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The UK creative industries sector has huge growth potential and will be a key driver of economic recovery, but risks being held back by a lack of relevant skills, the CBI said today (Thursday).

A new report from the UK’s leading business group says that the creative industries sector is expected to employ 1.3 million people by 2013, potentially making it larger than financial services. But, the CBI warns that in order for the sector to meet its potential, urgent action is needed to train people to the required skills levels.

Susan Anderson, CBI Director for Education & Skills, said:

“Our creative industries have huge growth potential, but the lack of trained people with relevant skills to meet the sector’s specialist demands is holding it back.

“First and foremost we must ensure that all young people leave school with a strong grasp of the basics. Solid maths and science ability is particularly vital.

“These companies also expect a more detailed knowledge of IT and benefit from people with broader creative skills, so the Government must adapt the curriculum to meet these needs.” 

The CBI’s recommendations for improving skills at school and college include the Department for Education (DfE):

 &middot         Ensuring that all young people continue studying maths post-16 at a level appropriate to them

&middot         Introducing an automatic opt-in to triple science GCSE for the most able pupils

&middot         Supporting the introduction of higher level computer programming and software development courses

&middot         Including a creative or technical subject within the specification of the English Baccalaureate such as design and technology, computer studies, music, art and design or drama

&middot         Along with employers jointly promoting best practice on business-school collaboration – for example with increased support for the work of Education and Employers Taskforce.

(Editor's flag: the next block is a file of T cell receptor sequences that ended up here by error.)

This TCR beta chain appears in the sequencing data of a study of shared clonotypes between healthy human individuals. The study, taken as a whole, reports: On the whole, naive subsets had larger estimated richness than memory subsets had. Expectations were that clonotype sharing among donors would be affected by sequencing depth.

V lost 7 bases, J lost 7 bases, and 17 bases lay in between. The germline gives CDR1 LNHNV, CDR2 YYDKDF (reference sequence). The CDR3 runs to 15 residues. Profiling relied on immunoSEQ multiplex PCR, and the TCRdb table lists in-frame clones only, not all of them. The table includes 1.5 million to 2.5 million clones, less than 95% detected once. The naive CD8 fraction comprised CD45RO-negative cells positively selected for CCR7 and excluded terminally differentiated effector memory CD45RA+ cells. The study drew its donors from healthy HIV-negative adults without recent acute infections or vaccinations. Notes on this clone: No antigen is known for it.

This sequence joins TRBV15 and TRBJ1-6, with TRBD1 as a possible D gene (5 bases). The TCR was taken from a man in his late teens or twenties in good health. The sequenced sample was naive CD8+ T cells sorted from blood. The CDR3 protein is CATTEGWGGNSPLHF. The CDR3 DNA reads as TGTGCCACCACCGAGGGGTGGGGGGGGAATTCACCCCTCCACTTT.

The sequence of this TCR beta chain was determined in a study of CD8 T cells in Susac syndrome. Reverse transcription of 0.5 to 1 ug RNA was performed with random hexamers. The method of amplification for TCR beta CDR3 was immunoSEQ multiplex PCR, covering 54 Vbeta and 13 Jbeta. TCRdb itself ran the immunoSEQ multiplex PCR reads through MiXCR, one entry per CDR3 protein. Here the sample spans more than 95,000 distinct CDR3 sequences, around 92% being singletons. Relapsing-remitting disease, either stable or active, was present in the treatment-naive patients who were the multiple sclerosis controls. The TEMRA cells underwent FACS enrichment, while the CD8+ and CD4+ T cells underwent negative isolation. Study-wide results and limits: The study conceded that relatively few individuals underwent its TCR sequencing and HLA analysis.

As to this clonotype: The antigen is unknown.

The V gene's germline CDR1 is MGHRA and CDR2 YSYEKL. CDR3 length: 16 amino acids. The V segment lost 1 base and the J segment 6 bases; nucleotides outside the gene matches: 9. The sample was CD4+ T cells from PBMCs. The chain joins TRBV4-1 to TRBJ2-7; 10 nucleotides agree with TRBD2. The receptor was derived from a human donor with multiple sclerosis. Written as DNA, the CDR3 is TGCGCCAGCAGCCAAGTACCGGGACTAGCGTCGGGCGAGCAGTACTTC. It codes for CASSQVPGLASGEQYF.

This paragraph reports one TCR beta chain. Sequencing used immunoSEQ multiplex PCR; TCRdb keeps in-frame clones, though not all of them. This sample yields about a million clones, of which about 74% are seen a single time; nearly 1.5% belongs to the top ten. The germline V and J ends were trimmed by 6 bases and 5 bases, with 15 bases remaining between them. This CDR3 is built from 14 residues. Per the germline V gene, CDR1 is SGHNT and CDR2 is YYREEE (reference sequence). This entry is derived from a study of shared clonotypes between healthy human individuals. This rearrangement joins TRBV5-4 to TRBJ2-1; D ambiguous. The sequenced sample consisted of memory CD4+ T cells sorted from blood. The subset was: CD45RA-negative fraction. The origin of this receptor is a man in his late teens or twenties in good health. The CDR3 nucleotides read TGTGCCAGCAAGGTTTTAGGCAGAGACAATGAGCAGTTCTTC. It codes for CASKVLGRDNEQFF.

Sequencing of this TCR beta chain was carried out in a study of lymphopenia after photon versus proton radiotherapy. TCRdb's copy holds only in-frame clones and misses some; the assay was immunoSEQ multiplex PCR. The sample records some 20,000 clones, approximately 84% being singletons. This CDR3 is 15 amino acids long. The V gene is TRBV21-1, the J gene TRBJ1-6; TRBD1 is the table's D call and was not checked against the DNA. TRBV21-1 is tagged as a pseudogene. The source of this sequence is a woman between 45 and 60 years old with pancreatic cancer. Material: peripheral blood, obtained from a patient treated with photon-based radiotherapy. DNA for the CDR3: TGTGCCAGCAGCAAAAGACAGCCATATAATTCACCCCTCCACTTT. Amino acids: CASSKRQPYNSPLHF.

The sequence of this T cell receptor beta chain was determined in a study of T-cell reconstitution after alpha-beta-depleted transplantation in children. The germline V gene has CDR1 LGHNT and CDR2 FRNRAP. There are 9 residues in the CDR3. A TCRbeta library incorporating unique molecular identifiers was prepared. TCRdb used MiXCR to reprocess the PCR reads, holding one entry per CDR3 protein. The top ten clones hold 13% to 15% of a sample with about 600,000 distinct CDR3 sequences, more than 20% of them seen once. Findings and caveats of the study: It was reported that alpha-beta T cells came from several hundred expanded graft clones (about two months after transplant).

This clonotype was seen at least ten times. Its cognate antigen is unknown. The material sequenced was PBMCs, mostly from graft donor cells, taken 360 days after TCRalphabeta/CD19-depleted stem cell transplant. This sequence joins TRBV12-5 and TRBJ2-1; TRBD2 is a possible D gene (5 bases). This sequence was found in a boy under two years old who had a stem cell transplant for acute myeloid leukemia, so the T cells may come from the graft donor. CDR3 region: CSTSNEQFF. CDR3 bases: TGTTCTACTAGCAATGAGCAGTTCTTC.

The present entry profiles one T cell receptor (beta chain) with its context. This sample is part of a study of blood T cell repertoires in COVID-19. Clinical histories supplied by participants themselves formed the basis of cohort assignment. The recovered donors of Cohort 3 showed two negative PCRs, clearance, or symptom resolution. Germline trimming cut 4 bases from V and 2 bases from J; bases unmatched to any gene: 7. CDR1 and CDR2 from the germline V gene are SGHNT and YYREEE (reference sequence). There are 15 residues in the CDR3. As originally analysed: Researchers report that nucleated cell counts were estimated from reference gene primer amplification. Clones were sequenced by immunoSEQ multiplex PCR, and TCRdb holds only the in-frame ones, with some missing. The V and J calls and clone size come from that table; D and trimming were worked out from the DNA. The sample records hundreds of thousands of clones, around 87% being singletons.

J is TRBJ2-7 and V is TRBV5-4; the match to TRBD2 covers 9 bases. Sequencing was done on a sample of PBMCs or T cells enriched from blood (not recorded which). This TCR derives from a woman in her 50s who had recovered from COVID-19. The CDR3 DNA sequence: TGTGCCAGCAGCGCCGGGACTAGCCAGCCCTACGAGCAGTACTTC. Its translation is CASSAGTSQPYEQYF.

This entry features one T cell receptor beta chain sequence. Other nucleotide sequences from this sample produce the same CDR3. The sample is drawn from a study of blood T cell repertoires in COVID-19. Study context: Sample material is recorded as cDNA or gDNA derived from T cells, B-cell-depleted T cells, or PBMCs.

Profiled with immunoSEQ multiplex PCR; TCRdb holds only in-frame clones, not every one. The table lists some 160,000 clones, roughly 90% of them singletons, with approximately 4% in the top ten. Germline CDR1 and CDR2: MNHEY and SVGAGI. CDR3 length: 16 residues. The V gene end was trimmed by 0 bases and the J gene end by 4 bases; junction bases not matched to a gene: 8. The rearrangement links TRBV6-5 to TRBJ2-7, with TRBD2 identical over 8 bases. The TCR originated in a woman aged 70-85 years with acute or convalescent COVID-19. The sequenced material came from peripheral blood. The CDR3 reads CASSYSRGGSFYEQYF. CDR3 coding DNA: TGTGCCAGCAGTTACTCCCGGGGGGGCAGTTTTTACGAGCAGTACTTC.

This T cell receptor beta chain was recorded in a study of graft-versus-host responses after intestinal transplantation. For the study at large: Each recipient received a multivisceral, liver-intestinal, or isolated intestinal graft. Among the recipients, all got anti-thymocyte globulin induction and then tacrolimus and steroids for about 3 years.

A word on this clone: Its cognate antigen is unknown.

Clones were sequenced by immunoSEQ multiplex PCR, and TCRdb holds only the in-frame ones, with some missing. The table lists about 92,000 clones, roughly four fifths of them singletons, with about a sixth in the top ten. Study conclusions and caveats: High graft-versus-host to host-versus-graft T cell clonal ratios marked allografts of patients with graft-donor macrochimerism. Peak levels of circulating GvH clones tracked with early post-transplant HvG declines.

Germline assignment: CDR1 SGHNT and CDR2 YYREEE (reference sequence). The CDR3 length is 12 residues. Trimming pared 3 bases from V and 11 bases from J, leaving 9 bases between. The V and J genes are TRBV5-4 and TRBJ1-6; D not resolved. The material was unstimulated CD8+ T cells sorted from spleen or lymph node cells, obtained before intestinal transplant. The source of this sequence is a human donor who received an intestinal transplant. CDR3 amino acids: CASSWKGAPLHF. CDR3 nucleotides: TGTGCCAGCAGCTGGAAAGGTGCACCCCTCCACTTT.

Ms Anderson added: 

“As well as getting the basics right at a school level, we want to see greater collaboration between universities and companies so that courses keep up-to-date with the realities and needs of today’s creative industries market.

“It’s also crucial that we continue to develop the skills of the current workforce. Apprenticeships are an important way of achieving this and the Government needs to press ahead with its plans to reduce bureaucracy and break down barriers to entry for smaller firms.”

Additional CBI proposals to develop the talents of the UK workforce include:

 &middot         The National Apprenticeship Service and Sector Skills Councils to provide clear support and guidance to smaller and medium sized companies (SMEs) on how to access the apprenticeship system

&middot         The Department for Business, Innovation and Skills to promote Apprenticeship Training Agencies (ATAs) and other collaborative apprenticeship models – including large firms willing to over train apprentices for firms in the sector

&middot         Skillset to continue promoting their internship guidance to spread best practice within the industry.

The CBI has published its recommendations ahead of the next meeting of Skillset’s working group on skills, which is supporting the work of the Creative Industries Council. This was established through the Government’s Growth Review to develop proposals for promoting the expansion of the sector.  


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